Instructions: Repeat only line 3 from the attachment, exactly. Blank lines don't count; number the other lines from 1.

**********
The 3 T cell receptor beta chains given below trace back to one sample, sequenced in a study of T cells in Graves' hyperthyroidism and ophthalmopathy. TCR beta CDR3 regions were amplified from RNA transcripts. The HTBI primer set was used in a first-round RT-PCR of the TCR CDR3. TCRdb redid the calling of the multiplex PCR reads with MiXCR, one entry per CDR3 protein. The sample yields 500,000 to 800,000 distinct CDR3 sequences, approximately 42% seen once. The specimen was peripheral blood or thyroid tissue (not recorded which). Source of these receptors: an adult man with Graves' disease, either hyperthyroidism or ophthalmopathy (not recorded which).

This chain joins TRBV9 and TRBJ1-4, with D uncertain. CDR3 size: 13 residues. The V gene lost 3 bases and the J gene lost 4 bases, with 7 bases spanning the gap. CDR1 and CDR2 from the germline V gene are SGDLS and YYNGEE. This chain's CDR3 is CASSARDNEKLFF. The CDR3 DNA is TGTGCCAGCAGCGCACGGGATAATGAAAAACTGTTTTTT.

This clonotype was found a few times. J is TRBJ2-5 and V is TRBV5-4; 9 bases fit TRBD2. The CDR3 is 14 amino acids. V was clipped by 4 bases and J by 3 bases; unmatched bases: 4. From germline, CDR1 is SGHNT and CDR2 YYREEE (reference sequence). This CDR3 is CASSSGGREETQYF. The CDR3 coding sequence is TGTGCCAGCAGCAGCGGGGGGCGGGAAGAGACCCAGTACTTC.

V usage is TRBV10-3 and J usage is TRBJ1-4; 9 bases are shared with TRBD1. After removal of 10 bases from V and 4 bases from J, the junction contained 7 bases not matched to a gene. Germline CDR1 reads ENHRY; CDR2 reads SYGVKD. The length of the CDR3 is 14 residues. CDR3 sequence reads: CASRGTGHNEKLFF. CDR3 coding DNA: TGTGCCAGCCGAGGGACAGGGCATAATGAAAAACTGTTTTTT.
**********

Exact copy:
This clonotype was found a few times. J is TRBJ2-5 and V is TRBV5-4; 9 bases fit TRBD2. The CDR3 is 14 amino acids. V was clipped by 4 bases and J by 3 bases; unmatched bases: 4. From germline, CDR1 is SGHNT and CDR2 YYREEE (reference sequence). This CDR3 is CASSSGGREETQYF. The CDR3 coding sequence is TGTGCCAGCAGCAGCGGGGGGCGGGAAGAGACCCAGTACTTC.